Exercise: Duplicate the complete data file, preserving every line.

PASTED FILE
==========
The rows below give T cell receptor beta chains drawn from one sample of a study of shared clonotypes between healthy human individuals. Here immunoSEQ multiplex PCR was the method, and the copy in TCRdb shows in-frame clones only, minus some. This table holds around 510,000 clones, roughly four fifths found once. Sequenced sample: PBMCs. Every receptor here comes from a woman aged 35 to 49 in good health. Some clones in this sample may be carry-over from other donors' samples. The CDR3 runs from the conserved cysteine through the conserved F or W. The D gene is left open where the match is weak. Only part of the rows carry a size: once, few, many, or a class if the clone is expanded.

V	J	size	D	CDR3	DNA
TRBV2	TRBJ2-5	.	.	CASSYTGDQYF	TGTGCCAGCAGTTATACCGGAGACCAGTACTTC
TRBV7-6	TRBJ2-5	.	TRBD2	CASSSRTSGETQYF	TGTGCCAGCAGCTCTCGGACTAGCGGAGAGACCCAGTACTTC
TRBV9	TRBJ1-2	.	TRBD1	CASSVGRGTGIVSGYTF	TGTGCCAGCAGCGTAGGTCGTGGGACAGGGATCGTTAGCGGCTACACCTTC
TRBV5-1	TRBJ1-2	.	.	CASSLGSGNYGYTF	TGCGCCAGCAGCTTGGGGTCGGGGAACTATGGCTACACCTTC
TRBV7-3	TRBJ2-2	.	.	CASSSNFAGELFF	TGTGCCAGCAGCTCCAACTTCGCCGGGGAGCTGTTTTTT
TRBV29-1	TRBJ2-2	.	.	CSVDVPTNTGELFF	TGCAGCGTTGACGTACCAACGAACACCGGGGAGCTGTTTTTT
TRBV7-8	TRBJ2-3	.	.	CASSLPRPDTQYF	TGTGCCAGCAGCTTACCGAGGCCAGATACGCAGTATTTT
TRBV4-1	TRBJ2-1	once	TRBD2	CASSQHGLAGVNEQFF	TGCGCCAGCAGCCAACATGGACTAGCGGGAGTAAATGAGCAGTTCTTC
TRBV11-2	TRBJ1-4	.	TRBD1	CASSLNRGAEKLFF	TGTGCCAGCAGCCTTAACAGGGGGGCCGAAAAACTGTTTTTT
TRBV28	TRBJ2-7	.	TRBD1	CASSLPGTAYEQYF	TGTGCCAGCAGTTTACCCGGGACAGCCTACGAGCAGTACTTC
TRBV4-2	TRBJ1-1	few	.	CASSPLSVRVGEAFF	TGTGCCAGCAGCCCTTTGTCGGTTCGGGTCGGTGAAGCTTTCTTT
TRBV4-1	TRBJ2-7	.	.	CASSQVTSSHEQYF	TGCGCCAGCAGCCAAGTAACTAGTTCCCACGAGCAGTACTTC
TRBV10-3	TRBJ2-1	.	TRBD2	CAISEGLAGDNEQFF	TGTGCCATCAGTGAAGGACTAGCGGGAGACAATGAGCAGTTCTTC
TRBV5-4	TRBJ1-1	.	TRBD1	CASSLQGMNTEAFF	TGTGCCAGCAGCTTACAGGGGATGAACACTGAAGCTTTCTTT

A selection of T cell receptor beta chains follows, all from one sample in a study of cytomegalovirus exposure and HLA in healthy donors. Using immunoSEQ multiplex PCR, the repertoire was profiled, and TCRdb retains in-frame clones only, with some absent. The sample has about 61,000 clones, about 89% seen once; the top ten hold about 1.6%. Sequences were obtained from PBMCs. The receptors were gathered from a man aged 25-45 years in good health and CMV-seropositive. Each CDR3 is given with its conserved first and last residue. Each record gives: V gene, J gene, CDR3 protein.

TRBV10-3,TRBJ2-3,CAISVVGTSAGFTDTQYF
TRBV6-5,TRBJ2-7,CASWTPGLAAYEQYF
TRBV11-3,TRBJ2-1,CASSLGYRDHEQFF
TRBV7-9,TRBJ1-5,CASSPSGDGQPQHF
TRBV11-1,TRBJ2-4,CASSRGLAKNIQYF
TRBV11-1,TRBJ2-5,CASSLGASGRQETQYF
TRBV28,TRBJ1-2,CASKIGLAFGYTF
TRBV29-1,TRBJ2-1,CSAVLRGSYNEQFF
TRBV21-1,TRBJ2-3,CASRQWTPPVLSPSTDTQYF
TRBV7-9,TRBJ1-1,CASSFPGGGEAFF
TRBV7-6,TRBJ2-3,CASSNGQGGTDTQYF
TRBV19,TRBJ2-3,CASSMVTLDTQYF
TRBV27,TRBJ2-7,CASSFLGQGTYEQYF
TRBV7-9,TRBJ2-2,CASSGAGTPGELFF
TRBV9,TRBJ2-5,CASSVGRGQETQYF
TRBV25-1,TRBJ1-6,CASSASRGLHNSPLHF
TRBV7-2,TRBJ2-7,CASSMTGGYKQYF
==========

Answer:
The rows below give T cell receptor beta chains drawn from one sample of a study of shared clonotypes between healthy human individuals. Here immunoSEQ multiplex PCR was the method, and the copy in TCRdb shows in-frame clones only, minus some. This table holds around 510,000 clones, roughly four fifths found once. Sequenced sample: PBMCs. Every receptor here comes from a woman aged 35 to 49 in good health. Some clones in this sample may be carry-over from other donors' samples. The CDR3 runs from the conserved cysteine through the conserved F or W. The D gene is left open where the match is weak. Only part of the rows carry a size: once, few, many, or a class if the clone is expanded.

V	J	size	D	CDR3	DNA
TRBV2	TRBJ2-5	.	.	CASSYTGDQYF	TGTGCCAGCAGTTATACCGGAGACCAGTACTTC
TRBV7-6	TRBJ2-5	.	TRBD2	CASSSRTSGETQYF	TGTGCCAGCAGCTCTCGGACTAGCGGAGAGACCCAGTACTTC
TRBV9	TRBJ1-2	.	TRBD1	CASSVGRGTGIVSGYTF	TGTGCCAGCAGCGTAGGTCGTGGGACAGGGATCGTTAGCGGCTACACCTTC
TRBV5-1	TRBJ1-2	.	.	CASSLGSGNYGYTF	TGCGCCAGCAGCTTGGGGTCGGGGAACTATGGCTACACCTTC
TRBV7-3	TRBJ2-2	.	.	CASSSNFAGELFF	TGTGCCAGCAGCTCCAACTTCGCCGGGGAGCTGTTTTTT
TRBV29-1	TRBJ2-2	.	.	CSVDVPTNTGELFF	TGCAGCGTTGACGTACCAACGAACACCGGGGAGCTGTTTTTT
TRBV7-8	TRBJ2-3	.	.	CASSLPRPDTQYF	TGTGCCAGCAGCTTACCGAGGCCAGATACGCAGTATTTT
TRBV4-1	TRBJ2-1	once	TRBD2	CASSQHGLAGVNEQFF	TGCGCCAGCAGCCAACATGGACTAGCGGGAGTAAATGAGCAGTTCTTC
TRBV11-2	TRBJ1-4	.	TRBD1	CASSLNRGAEKLFF	TGTGCCAGCAGCCTTAACAGGGGGGCCGAAAAACTGTTTTTT
TRBV28	TRBJ2-7	.	TRBD1	CASSLPGTAYEQYF	TGTGCCAGCAGTTTACCCGGGACAGCCTACGAGCAGTACTTC
TRBV4-2	TRBJ1-1	few	.	CASSPLSVRVGEAFF	TGTGCCAGCAGCCCTTTGTCGGTTCGGGTCGGTGAAGCTTTCTTT
TRBV4-1	TRBJ2-7	.	.	CASSQVTSSHEQYF	TGCGCCAGCAGCCAAGTAACTAGTTCCCACGAGCAGTACTTC
TRBV10-3	TRBJ2-1	.	TRBD2	CAISEGLAGDNEQFF	TGTGCCATCAGTGAAGGACTAGCGGGAGACAATGAGCAGTTCTTC
TRBV5-4	TRBJ1-1	.	TRBD1	CASSLQGMNTEAFF	TGTGCCAGCAGCTTACAGGGGATGAACACTGAAGCTTTCTTT

A selection of T cell receptor beta chains follows, all from one sample in a study of cytomegalovirus exposure and HLA in healthy donors. Using immunoSEQ multiplex PCR, the repertoire was profiled, and TCRdb retains in-frame clones only, with some absent. The sample has about 61,000 clones, about 89% seen once; the top ten hold about 1.6%. Sequences were obtained from PBMCs. The receptors were gathered from a man aged 25-45 years in good health and CMV-seropositive. Each CDR3 is given with its conserved first and last residue. Each record gives: V gene, J gene, CDR3 protein.

TRBV10-3,TRBJ2-3,CAISVVGTSAGFTDTQYF
TRBV6-5,TRBJ2-7,CASWTPGLAAYEQYF
TRBV11-3,TRBJ2-1,CASSLGYRDHEQFF
TRBV7-9,TRBJ1-5,CASSPSGDGQPQHF
TRBV11-1,TRBJ2-4,CASSRGLAKNIQYF
TRBV11-1,TRBJ2-5,CASSLGASGRQETQYF
TRBV28,TRBJ1-2,CASKIGLAFGYTF
TRBV29-1,TRBJ2-1,CSAVLRGSYNEQFF
TRBV21-1,TRBJ2-3,CASRQWTPPVLSPSTDTQYF
TRBV7-9,TRBJ1-1,CASSFPGGGEAFF
TRBV7-6,TRBJ2-3,CASSNGQGGTDTQYF
TRBV19,TRBJ2-3,CASSMVTLDTQYF
TRBV27,TRBJ2-7,CASSFLGQGTYEQYF
TRBV7-9,TRBJ2-2,CASSGAGTPGELFF
TRBV9,TRBJ2-5,CASSVGRGQETQYF
TRBV25-1,TRBJ1-6,CASSASRGLHNSPLHF
TRBV7-2,TRBJ2-7,CASSMTGGYKQYF